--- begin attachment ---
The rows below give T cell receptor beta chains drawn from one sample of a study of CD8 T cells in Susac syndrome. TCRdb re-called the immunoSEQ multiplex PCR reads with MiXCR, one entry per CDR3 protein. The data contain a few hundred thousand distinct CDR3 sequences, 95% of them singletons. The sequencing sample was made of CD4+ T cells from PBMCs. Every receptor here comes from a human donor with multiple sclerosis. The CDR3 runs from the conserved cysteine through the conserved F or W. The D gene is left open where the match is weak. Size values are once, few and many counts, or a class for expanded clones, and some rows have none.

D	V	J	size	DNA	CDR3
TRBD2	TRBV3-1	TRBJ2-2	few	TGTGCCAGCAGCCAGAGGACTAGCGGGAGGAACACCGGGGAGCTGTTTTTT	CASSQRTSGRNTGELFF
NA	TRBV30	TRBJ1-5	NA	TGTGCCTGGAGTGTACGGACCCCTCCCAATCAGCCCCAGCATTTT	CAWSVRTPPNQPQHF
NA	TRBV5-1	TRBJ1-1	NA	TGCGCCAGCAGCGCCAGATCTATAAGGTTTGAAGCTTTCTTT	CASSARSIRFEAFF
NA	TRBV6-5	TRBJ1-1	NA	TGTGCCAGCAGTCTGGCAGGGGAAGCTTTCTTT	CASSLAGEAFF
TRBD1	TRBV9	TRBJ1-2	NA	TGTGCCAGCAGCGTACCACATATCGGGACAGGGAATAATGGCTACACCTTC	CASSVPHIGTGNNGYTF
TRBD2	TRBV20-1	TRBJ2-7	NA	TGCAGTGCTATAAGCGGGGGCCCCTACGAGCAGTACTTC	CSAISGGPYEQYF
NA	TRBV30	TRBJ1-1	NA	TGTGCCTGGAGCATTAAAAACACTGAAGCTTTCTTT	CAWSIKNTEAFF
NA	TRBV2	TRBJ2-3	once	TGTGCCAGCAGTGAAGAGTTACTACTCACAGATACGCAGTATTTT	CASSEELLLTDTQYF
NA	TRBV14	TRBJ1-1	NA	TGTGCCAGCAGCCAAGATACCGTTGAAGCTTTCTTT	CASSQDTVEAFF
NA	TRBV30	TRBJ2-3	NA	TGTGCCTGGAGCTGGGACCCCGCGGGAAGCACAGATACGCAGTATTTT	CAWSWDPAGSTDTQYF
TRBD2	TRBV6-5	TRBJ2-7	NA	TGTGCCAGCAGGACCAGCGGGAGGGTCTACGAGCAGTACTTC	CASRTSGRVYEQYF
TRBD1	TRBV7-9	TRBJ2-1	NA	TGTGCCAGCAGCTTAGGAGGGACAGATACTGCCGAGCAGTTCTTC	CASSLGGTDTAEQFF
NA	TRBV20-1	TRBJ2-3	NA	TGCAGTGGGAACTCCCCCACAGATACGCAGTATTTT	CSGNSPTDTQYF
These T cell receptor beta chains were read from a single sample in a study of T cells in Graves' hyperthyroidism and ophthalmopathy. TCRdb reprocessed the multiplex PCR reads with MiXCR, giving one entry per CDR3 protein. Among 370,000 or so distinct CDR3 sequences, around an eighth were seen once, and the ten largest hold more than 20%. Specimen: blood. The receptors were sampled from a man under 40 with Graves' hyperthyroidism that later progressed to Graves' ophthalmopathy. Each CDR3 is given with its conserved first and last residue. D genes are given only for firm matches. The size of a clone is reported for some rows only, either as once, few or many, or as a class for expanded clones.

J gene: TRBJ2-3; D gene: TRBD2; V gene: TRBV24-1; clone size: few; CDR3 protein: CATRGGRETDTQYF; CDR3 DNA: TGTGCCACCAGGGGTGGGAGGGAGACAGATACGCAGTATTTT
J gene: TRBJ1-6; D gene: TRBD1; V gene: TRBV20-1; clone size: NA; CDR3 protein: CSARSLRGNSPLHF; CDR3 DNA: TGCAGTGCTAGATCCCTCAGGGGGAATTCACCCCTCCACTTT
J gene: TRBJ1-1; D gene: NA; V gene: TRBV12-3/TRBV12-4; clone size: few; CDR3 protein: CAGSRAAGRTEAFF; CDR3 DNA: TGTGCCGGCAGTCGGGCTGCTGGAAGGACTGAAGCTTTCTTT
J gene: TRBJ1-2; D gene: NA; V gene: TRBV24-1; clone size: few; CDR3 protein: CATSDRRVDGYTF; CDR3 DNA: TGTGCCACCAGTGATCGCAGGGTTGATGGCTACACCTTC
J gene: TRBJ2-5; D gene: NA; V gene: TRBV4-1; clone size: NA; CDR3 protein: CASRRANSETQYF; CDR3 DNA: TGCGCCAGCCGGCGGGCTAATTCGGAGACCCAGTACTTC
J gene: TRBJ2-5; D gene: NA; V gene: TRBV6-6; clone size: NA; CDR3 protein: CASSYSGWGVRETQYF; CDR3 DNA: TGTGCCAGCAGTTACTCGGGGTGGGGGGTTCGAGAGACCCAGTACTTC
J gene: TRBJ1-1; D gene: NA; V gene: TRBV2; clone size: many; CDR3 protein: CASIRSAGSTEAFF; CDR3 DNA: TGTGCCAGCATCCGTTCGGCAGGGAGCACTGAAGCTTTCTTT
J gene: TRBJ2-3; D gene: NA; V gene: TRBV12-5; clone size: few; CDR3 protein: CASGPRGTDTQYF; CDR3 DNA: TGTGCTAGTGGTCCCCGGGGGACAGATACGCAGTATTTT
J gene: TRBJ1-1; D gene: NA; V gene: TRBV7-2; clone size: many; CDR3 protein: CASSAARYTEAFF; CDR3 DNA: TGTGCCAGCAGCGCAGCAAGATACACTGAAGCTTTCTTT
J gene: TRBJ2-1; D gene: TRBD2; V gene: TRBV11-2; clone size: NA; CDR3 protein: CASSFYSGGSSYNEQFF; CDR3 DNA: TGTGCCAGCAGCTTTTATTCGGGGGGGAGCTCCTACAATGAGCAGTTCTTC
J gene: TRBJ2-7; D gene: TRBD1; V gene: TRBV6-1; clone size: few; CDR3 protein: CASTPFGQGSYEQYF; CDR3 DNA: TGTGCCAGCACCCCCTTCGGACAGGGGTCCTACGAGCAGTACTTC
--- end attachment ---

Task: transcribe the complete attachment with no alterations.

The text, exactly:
The rows below give T cell receptor beta chains drawn from one sample of a study of CD8 T cells in Susac syndrome. TCRdb re-called the immunoSEQ multiplex PCR reads with MiXCR, one entry per CDR3 protein. The data contain a few hundred thousand distinct CDR3 sequences, 95% of them singletons. The sequencing sample was made of CD4+ T cells from PBMCs. Every receptor here comes from a human donor with multiple sclerosis. The CDR3 runs from the conserved cysteine through the conserved F or W. The D gene is left open where the match is weak. Size values are once, few and many counts, or a class for expanded clones, and some rows have none.

D	V	J	size	DNA	CDR3
TRBD2	TRBV3-1	TRBJ2-2	few	TGTGCCAGCAGCCAGAGGACTAGCGGGAGGAACACCGGGGAGCTGTTTTTT	CASSQRTSGRNTGELFF
NA	TRBV30	TRBJ1-5	NA	TGTGCCTGGAGTGTACGGACCCCTCCCAATCAGCCCCAGCATTTT	CAWSVRTPPNQPQHF
NA	TRBV5-1	TRBJ1-1	NA	TGCGCCAGCAGCGCCAGATCTATAAGGTTTGAAGCTTTCTTT	CASSARSIRFEAFF
NA	TRBV6-5	TRBJ1-1	NA	TGTGCCAGCAGTCTGGCAGGGGAAGCTTTCTTT	CASSLAGEAFF
TRBD1	TRBV9	TRBJ1-2	NA	TGTGCCAGCAGCGTACCACATATCGGGACAGGGAATAATGGCTACACCTTC	CASSVPHIGTGNNGYTF
TRBD2	TRBV20-1	TRBJ2-7	NA	TGCAGTGCTATAAGCGGGGGCCCCTACGAGCAGTACTTC	CSAISGGPYEQYF
NA	TRBV30	TRBJ1-1	NA	TGTGCCTGGAGCATTAAAAACACTGAAGCTTTCTTT	CAWSIKNTEAFF
NA	TRBV2	TRBJ2-3	once	TGTGCCAGCAGTGAAGAGTTACTACTCACAGATACGCAGTATTTT	CASSEELLLTDTQYF
NA	TRBV14	TRBJ1-1	NA	TGTGCCAGCAGCCAAGATACCGTTGAAGCTTTCTTT	CASSQDTVEAFF
NA	TRBV30	TRBJ2-3	NA	TGTGCCTGGAGCTGGGACCCCGCGGGAAGCACAGATACGCAGTATTTT	CAWSWDPAGSTDTQYF
TRBD2	TRBV6-5	TRBJ2-7	NA	TGTGCCAGCAGGACCAGCGGGAGGGTCTACGAGCAGTACTTC	CASRTSGRVYEQYF
TRBD1	TRBV7-9	TRBJ2-1	NA	TGTGCCAGCAGCTTAGGAGGGACAGATACTGCCGAGCAGTTCTTC	CASSLGGTDTAEQFF
NA	TRBV20-1	TRBJ2-3	NA	TGCAGTGGGAACTCCCCCACAGATACGCAGTATTTT	CSGNSPTDTQYF
These T cell receptor beta chains were read from a single sample in a study of T cells in Graves' hyperthyroidism and ophthalmopathy. TCRdb reprocessed the multiplex PCR reads with MiXCR, giving one entry per CDR3 protein. Among 370,000 or so distinct CDR3 sequences, around an eighth were seen once, and the ten largest hold more than 20%. Specimen: blood. The receptors were sampled from a man under 40 with Graves' hyperthyroidism that later progressed to Graves' ophthalmopathy. Each CDR3 is given with its conserved first and last residue. D genes are given only for firm matches. The size of a clone is reported for some rows only, either as once, few or many, or as a class for expanded clones.

J gene: TRBJ2-3; D gene: TRBD2; V gene: TRBV24-1; clone size: few; CDR3 protein: CATRGGRETDTQYF; CDR3 DNA: TGTGCCACCAGGGGTGGGAGGGAGACAGATACGCAGTATTTT
J gene: TRBJ1-6; D gene: TRBD1; V gene: TRBV20-1; clone size: NA; CDR3 protein: CSARSLRGNSPLHF; CDR3 DNA: TGCAGTGCTAGATCCCTCAGGGGGAATTCACCCCTCCACTTT
J gene: TRBJ1-1; D gene: NA; V gene: TRBV12-3/TRBV12-4; clone size: few; CDR3 protein: CAGSRAAGRTEAFF; CDR3 DNA: TGTGCCGGCAGTCGGGCTGCTGGAAGGACTGAAGCTTTCTTT
J gene: TRBJ1-2; D gene: NA; V gene: TRBV24-1; clone size: few; CDR3 protein: CATSDRRVDGYTF; CDR3 DNA: TGTGCCACCAGTGATCGCAGGGTTGATGGCTACACCTTC
J gene: TRBJ2-5; D gene: NA; V gene: TRBV4-1; clone size: NA; CDR3 protein: CASRRANSETQYF; CDR3 DNA: TGCGCCAGCCGGCGGGCTAATTCGGAGACCCAGTACTTC
J gene: TRBJ2-5; D gene: NA; V gene: TRBV6-6; clone size: NA; CDR3 protein: CASSYSGWGVRETQYF; CDR3 DNA: TGTGCCAGCAGTTACTCGGGGTGGGGGGTTCGAGAGACCCAGTACTTC
J gene: TRBJ1-1; D gene: NA; V gene: TRBV2; clone size: many; CDR3 protein: CASIRSAGSTEAFF; CDR3 DNA: TGTGCCAGCATCCGTTCGGCAGGGAGCACTGAAGCTTTCTTT
J gene: TRBJ2-3; D gene: NA; V gene: TRBV12-5; clone size: few; CDR3 protein: CASGPRGTDTQYF; CDR3 DNA: TGTGCTAGTGGTCCCCGGGGGACAGATACGCAGTATTTT
J gene: TRBJ1-1; D gene: NA; V gene: TRBV7-2; clone size: many; CDR3 protein: CASSAARYTEAFF; CDR3 DNA: TGTGCCAGCAGCGCAGCAAGATACACTGAAGCTTTCTTT
J gene: TRBJ2-1; D gene: TRBD2; V gene: TRBV11-2; clone size: NA; CDR3 protein: CASSFYSGGSSYNEQFF; CDR3 DNA: TGTGCCAGCAGCTTTTATTCGGGGGGGAGCTCCTACAATGAGCAGTTCTTC
J gene: TRBJ2-7; D gene: TRBD1; V gene: TRBV6-1; clone size: few; CDR3 protein: CASTPFGQGSYEQYF; CDR3 DNA: TGTGCCAGCACCCCCTTCGGACAGGGGTCCTACGAGCAGTACTTC